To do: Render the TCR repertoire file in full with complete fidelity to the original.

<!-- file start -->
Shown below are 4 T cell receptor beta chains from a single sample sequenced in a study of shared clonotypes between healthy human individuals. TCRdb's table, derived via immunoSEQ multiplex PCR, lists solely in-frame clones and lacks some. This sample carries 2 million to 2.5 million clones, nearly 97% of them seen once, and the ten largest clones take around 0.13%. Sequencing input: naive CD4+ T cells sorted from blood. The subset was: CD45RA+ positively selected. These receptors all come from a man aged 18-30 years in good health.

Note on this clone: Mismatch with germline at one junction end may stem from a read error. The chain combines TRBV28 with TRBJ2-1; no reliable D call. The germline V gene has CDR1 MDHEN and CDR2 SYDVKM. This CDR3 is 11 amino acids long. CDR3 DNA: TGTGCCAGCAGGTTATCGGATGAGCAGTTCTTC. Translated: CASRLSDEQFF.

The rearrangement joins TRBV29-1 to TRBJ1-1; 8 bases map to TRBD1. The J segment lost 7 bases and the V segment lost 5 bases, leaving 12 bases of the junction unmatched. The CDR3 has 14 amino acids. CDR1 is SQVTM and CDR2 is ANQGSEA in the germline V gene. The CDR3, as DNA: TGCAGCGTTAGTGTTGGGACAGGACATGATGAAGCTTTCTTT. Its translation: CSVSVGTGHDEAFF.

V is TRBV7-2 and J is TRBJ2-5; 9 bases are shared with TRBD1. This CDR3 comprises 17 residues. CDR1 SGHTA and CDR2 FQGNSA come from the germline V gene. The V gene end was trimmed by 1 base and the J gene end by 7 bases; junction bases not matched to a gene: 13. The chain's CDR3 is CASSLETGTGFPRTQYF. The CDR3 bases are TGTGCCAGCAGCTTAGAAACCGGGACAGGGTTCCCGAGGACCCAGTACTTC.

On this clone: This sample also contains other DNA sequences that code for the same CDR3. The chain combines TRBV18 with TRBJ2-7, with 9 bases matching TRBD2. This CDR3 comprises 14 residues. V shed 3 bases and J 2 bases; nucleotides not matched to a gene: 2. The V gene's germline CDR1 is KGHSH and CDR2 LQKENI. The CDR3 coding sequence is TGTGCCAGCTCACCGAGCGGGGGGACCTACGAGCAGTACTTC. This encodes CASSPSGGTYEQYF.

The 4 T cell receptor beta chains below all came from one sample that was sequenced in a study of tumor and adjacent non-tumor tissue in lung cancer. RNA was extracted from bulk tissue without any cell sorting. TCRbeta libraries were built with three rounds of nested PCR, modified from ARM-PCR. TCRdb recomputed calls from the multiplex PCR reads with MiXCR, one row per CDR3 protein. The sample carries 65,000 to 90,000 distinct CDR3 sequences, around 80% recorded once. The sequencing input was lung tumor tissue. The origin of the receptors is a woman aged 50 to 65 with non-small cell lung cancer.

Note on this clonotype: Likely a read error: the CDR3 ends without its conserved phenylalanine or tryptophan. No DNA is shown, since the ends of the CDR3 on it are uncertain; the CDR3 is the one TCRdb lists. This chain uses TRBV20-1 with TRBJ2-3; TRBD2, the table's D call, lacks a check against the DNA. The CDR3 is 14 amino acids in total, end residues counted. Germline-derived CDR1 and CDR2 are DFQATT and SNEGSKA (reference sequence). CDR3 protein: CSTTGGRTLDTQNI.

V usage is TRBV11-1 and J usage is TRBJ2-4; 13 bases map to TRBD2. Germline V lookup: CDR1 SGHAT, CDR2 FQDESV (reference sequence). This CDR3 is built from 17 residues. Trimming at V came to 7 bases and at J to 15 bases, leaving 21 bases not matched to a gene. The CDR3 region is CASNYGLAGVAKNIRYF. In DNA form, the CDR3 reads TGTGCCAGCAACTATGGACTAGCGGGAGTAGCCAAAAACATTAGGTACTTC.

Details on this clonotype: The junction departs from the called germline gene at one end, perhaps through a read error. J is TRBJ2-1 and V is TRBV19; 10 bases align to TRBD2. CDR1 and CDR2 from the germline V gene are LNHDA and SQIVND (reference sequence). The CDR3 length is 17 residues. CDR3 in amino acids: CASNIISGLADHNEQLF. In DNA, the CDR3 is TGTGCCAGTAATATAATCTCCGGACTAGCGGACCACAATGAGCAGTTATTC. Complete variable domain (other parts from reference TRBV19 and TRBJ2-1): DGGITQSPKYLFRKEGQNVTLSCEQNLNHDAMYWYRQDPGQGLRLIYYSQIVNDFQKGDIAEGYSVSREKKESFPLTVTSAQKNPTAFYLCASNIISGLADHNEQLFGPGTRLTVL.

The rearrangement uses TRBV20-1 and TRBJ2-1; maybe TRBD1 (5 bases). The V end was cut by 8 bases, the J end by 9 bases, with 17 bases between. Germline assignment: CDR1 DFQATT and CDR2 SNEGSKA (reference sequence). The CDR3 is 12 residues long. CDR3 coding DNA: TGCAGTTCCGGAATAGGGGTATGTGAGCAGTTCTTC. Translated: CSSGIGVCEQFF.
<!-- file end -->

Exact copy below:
Shown below are 4 T cell receptor beta chains from a single sample sequenced in a study of shared clonotypes between healthy human individuals. TCRdb's table, derived via immunoSEQ multiplex PCR, lists solely in-frame clones and lacks some. This sample carries 2 million to 2.5 million clones, nearly 97% of them seen once, and the ten largest clones take around 0.13%. Sequencing input: naive CD4+ T cells sorted from blood. The subset was: CD45RA+ positively selected. These receptors all come from a man aged 18-30 years in good health.

Note on this clone: Mismatch with germline at one junction end may stem from a read error. The chain combines TRBV28 with TRBJ2-1; no reliable D call. The germline V gene has CDR1 MDHEN and CDR2 SYDVKM. This CDR3 is 11 amino acids long. CDR3 DNA: TGTGCCAGCAGGTTATCGGATGAGCAGTTCTTC. Translated: CASRLSDEQFF.

The rearrangement joins TRBV29-1 to TRBJ1-1; 8 bases map to TRBD1. The J segment lost 7 bases and the V segment lost 5 bases, leaving 12 bases of the junction unmatched. The CDR3 has 14 amino acids. CDR1 is SQVTM and CDR2 is ANQGSEA in the germline V gene. The CDR3, as DNA: TGCAGCGTTAGTGTTGGGACAGGACATGATGAAGCTTTCTTT. Its translation: CSVSVGTGHDEAFF.

V is TRBV7-2 and J is TRBJ2-5; 9 bases are shared with TRBD1. This CDR3 comprises 17 residues. CDR1 SGHTA and CDR2 FQGNSA come from the germline V gene. The V gene end was trimmed by 1 base and the J gene end by 7 bases; junction bases not matched to a gene: 13. The chain's CDR3 is CASSLETGTGFPRTQYF. The CDR3 bases are TGTGCCAGCAGCTTAGAAACCGGGACAGGGTTCCCGAGGACCCAGTACTTC.

On this clone: This sample also contains other DNA sequences that code for the same CDR3. The chain combines TRBV18 with TRBJ2-7, with 9 bases matching TRBD2. This CDR3 comprises 14 residues. V shed 3 bases and J 2 bases; nucleotides not matched to a gene: 2. The V gene's germline CDR1 is KGHSH and CDR2 LQKENI. The CDR3 coding sequence is TGTGCCAGCTCACCGAGCGGGGGGACCTACGAGCAGTACTTC. This encodes CASSPSGGTYEQYF.

The 4 T cell receptor beta chains below all came from one sample that was sequenced in a study of tumor and adjacent non-tumor tissue in lung cancer. RNA was extracted from bulk tissue without any cell sorting. TCRbeta libraries were built with three rounds of nested PCR, modified from ARM-PCR. TCRdb recomputed calls from the multiplex PCR reads with MiXCR, one row per CDR3 protein. The sample carries 65,000 to 90,000 distinct CDR3 sequences, around 80% recorded once. The sequencing input was lung tumor tissue. The origin of the receptors is a woman aged 50 to 65 with non-small cell lung cancer.

Note on this clonotype: Likely a read error: the CDR3 ends without its conserved phenylalanine or tryptophan. No DNA is shown, since the ends of the CDR3 on it are uncertain; the CDR3 is the one TCRdb lists. This chain uses TRBV20-1 with TRBJ2-3; TRBD2, the table's D call, lacks a check against the DNA. The CDR3 is 14 amino acids in total, end residues counted. Germline-derived CDR1 and CDR2 are DFQATT and SNEGSKA (reference sequence). CDR3 protein: CSTTGGRTLDTQNI.

V usage is TRBV11-1 and J usage is TRBJ2-4; 13 bases map to TRBD2. Germline V lookup: CDR1 SGHAT, CDR2 FQDESV (reference sequence). This CDR3 is built from 17 residues. Trimming at V came to 7 bases and at J to 15 bases, leaving 21 bases not matched to a gene. The CDR3 region is CASNYGLAGVAKNIRYF. In DNA form, the CDR3 reads TGTGCCAGCAACTATGGACTAGCGGGAGTAGCCAAAAACATTAGGTACTTC.

Details on this clonotype: The junction departs from the called germline gene at one end, perhaps through a read error. J is TRBJ2-1 and V is TRBV19; 10 bases align to TRBD2. CDR1 and CDR2 from the germline V gene are LNHDA and SQIVND (reference sequence). The CDR3 length is 17 residues. CDR3 in amino acids: CASNIISGLADHNEQLF. In DNA, the CDR3 is TGTGCCAGTAATATAATCTCCGGACTAGCGGACCACAATGAGCAGTTATTC. Complete variable domain (other parts from reference TRBV19 and TRBJ2-1): DGGITQSPKYLFRKEGQNVTLSCEQNLNHDAMYWYRQDPGQGLRLIYYSQIVNDFQKGDIAEGYSVSREKKESFPLTVTSAQKNPTAFYLCASNIISGLADHNEQLFGPGTRLTVL.

The rearrangement uses TRBV20-1 and TRBJ2-1; maybe TRBD1 (5 bases). The V end was cut by 8 bases, the J end by 9 bases, with 17 bases between. Germline assignment: CDR1 DFQATT and CDR2 SNEGSKA (reference sequence). The CDR3 is 12 residues long. CDR3 coding DNA: TGCAGTTCCGGAATAGGGGTATGTGAGCAGTTCTTC. Translated: CSSGIGVCEQFF.